Imparting wisdom is a central objective, as teachers and staff stand temporarily in the place of the parent. We should never be content merely to pass on information or academic skills with no regard for how those things are to be used for God’s glory. Instruction that only furnishes the mind, making the student clever without cultivating godliness, has failed in the most serious way possible. The student has become an educated fool, doubly dangerous to himself and to others. Therefore, we must import Godly wisdom in all aspects of a students’ life.
Thus, our efforts must constantly be directed toward developing the following characteristics in students:
Scripture tells us in several places that wisdom begins with the fear of God. The fear of the LORD is the beginning of knowledge; Fools despise wisdom and instruction.(Proverbs 1:7) The fear of the LORD is the beginning of wisdom, And the knowledge of the Holy One is understanding. (Proverbs 9:10)
This godly fear is a heart attitude of awe, worship, and thanks before God that brings forth obedience to His commands. Because it flows out of the heart or inner person, an individual must be regenerated by God’s Holy Spirit before he can truly fear God. This may seem to create a dilemma since instruction, even to begin to attain this objective, waits on something we have no power to do – give the student a new heart. Yet Scripture repeatedly commands parents (and so, KCA staff as well) to teach their children to fear God (Deuteronomy 4:10, 5:29; Psalms 34:7; Proverbs 2:5). We are to understand from this that the Holy Spirit normally works in and through people such as ourselves to bring salvation to others. Thus, we should teach the fear of God by precept and example, prayerfully relying on God’s concurrent action to change the students’ heart.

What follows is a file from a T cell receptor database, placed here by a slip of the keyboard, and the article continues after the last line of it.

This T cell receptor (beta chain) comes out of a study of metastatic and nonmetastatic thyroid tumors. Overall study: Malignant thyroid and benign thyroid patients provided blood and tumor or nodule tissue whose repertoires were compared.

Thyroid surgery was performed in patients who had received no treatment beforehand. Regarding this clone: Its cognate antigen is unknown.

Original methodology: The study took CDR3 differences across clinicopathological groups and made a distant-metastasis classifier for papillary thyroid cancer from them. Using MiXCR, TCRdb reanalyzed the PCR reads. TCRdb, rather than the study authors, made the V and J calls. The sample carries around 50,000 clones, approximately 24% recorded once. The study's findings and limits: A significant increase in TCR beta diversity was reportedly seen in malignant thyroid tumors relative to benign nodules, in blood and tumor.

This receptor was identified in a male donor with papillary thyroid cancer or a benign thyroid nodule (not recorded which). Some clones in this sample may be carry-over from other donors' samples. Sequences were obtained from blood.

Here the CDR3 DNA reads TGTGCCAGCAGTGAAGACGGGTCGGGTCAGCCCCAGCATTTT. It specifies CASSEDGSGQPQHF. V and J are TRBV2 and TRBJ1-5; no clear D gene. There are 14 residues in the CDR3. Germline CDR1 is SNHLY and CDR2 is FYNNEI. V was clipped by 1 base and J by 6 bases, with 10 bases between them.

A worldview is the framework of beliefs about God, man, creation, human society, and history held by an individual. This framework shapes and holds together everything the individual claims to know. Because it is his/her basis of understanding or interpreting everything he notices or thinks about, a worldview can be compared to a set of eyeglasses through which a person sees himself and the world. Speaking of these matters, Christ says, “The lamp of the body is the eye; if therefore your eye is clear, your whole body will be full of light. But if your eye is bad, your whole body will be full of darkness” (Matthew 6:22-23). The Christian worldview starts with the understanding that Scripture provides a normative guide for exploring academic subjects and topics, and conceptualizing the material world as well as the world of ideas.
Our task, then, is to make clear to the student the framework Scripture provides for each subject. We must sharpen the students’ discernment by training him in the work of sound thinking. Continually prod him to look beneath the surface of the statements and claims he encounters so that he may examine the underlying beliefs. By this practice, the student will gain experience in distinguishing right from wrong and in detecting the falsehoods that may lurk beneath impressive rhetoric.